|At the Mortagne-au-Perche Saturday morning market|
One of the delights of our trip to France was staying in a small rural inn in the quiet district of Perche. It would be easy to overlook this small region; after all, it lacks the majestic chateaux of the Loire Valley, the fabulous vineyards of Burgundy and the aspirational lifestyle of Provence. And most people drive straight through Perche from Paris to one of the other well-known French destinations.
But, having decided to spend three nights in the region, we were amazed at the undiscovered beauties of Perche. And one of those delights was the village market. Every village, no matter how tiny, had a weekly market, and we were fortunate that our travels matched up with a few of them.
|Every French market has a glorious array of flowers|
|Shallots and squash melons for sale|
Illiers-Combray is the hometown of author Marcel Proust. We walked through the market several times while we were searching for the home of Proust's Aunt Leonie, and for a bakery that made madeleines. We found Aunt Leonie's home and beautiful garden, and we ate our madeleines, but the tiny market in the village square was a true pleasure too.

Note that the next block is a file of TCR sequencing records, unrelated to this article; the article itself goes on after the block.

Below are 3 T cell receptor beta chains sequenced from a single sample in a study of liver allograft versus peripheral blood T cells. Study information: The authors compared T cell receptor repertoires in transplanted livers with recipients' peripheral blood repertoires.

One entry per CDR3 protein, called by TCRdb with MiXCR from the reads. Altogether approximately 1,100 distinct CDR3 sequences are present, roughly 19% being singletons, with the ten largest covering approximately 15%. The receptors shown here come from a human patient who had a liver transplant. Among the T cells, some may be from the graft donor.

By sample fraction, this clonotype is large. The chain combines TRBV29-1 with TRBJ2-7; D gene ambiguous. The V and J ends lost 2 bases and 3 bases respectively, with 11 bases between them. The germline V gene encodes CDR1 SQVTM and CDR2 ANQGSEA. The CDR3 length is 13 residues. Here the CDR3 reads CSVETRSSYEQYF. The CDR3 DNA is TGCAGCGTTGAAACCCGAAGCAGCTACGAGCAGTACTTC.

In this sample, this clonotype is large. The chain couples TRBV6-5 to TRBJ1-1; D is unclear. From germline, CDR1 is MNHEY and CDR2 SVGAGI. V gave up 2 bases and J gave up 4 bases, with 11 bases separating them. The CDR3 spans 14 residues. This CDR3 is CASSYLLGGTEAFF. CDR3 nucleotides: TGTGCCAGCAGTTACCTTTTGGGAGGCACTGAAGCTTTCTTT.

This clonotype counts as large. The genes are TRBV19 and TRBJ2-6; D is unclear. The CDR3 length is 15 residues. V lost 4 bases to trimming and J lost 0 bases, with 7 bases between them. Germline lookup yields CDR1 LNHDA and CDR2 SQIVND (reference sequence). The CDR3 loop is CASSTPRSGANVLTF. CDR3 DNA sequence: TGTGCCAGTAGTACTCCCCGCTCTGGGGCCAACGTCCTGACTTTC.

The following day we traveled into Mortagne-au-Perche specifically to see their much larger market. Every Saturday morning they host a large regional market, selling everything from cider to produce to cheese, eggs and fish. If we’d been there in March, we could have celebrated their annual Boudin Noir festival! (That’s black pudding to you and me, folks.)
French markets are a way of life. In North America, we're starting to revisit markets as we recognize the wonderful array of goods that can be bought, and the importance of supporting local providers. But the concept has never gone out of vogue in France, and locals and tourists stand side-by-side at the stalls making their choices.